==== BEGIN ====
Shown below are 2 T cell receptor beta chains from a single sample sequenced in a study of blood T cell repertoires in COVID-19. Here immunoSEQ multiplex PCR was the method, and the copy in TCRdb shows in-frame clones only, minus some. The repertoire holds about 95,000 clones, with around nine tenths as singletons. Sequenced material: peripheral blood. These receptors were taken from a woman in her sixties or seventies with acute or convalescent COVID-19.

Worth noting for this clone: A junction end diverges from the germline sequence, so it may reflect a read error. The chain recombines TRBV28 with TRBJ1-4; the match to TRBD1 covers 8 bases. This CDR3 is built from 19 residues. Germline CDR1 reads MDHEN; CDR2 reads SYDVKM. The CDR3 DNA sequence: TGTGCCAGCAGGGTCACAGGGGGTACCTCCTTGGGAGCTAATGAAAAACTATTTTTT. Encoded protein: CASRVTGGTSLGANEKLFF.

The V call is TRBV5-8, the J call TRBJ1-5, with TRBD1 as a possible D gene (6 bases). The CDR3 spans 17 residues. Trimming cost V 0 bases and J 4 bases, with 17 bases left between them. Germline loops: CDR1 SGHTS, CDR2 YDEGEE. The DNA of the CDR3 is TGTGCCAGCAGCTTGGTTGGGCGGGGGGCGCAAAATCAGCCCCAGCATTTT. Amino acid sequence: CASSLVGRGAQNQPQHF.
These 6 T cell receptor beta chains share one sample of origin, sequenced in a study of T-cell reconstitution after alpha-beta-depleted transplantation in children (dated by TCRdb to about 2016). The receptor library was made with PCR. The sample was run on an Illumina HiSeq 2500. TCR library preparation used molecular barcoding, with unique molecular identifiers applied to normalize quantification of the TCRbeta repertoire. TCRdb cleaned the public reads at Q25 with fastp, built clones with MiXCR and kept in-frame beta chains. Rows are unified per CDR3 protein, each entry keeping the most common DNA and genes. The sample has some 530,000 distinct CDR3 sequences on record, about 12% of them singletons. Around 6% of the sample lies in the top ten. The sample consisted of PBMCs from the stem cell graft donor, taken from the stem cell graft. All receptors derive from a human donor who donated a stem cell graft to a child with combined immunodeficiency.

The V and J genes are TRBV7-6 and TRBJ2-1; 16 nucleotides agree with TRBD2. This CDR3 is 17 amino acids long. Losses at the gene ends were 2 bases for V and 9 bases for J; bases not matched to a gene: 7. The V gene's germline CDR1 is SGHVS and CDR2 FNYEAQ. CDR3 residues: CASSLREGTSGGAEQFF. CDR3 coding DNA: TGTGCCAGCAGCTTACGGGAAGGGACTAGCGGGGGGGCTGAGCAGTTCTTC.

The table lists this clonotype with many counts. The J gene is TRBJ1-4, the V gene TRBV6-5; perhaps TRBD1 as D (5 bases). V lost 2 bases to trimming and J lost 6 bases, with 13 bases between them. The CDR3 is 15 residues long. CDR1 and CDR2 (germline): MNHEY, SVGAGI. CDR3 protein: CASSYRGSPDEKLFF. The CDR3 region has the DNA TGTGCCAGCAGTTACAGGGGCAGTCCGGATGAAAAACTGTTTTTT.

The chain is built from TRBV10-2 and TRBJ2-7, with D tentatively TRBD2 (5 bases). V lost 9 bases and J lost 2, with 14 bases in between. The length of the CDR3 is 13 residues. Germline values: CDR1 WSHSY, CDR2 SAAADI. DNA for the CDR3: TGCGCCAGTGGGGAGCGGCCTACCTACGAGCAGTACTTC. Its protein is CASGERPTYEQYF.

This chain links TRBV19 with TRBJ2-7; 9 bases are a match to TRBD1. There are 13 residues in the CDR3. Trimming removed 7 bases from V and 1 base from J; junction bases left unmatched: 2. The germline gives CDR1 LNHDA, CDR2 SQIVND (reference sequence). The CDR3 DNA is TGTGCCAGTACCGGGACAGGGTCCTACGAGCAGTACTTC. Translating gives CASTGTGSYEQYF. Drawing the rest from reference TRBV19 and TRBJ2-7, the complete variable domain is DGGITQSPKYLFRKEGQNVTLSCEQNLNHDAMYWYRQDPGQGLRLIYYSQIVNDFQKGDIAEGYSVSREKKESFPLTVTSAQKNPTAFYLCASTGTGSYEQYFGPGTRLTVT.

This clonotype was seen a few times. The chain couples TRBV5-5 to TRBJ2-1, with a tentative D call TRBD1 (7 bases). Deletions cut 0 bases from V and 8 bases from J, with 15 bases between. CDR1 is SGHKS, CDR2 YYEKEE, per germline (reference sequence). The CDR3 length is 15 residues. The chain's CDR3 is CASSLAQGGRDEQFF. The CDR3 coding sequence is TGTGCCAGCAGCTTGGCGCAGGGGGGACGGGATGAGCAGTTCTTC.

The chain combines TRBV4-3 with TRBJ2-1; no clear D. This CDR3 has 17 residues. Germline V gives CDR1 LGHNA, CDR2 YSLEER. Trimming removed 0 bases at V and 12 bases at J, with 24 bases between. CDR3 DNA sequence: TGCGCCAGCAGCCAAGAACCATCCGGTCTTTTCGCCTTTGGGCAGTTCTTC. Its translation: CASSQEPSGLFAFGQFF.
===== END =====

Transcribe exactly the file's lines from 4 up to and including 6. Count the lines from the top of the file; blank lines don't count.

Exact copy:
These 6 T cell receptor beta chains share one sample of origin, sequenced in a study of T-cell reconstitution after alpha-beta-depleted transplantation in children (dated by TCRdb to about 2016). The receptor library was made with PCR. The sample was run on an Illumina HiSeq 2500. TCR library preparation used molecular barcoding, with unique molecular identifiers applied to normalize quantification of the TCRbeta repertoire. TCRdb cleaned the public reads at Q25 with fastp, built clones with MiXCR and kept in-frame beta chains. Rows are unified per CDR3 protein, each entry keeping the most common DNA and genes. The sample has some 530,000 distinct CDR3 sequences on record, about 12% of them singletons. Around 6% of the sample lies in the top ten. The sample consisted of PBMCs from the stem cell graft donor, taken from the stem cell graft. All receptors derive from a human donor who donated a stem cell graft to a child with combined immunodeficiency.

The V and J genes are TRBV7-6 and TRBJ2-1; 16 nucleotides agree with TRBD2. This CDR3 is 17 amino acids long. Losses at the gene ends were 2 bases for V and 9 bases for J; bases not matched to a gene: 7. The V gene's germline CDR1 is SGHVS and CDR2 FNYEAQ. CDR3 residues: CASSLREGTSGGAEQFF. CDR3 coding DNA: TGTGCCAGCAGCTTACGGGAAGGGACTAGCGGGGGGGCTGAGCAGTTCTTC.

The table lists this clonotype with many counts. The J gene is TRBJ1-4, the V gene TRBV6-5; perhaps TRBD1 as D (5 bases). V lost 2 bases to trimming and J lost 6 bases, with 13 bases between them. The CDR3 is 15 residues long. CDR1 and CDR2 (germline): MNHEY, SVGAGI. CDR3 protein: CASSYRGSPDEKLFF. The CDR3 region has the DNA TGTGCCAGCAGTTACAGGGGCAGTCCGGATGAAAAACTGTTTTTT.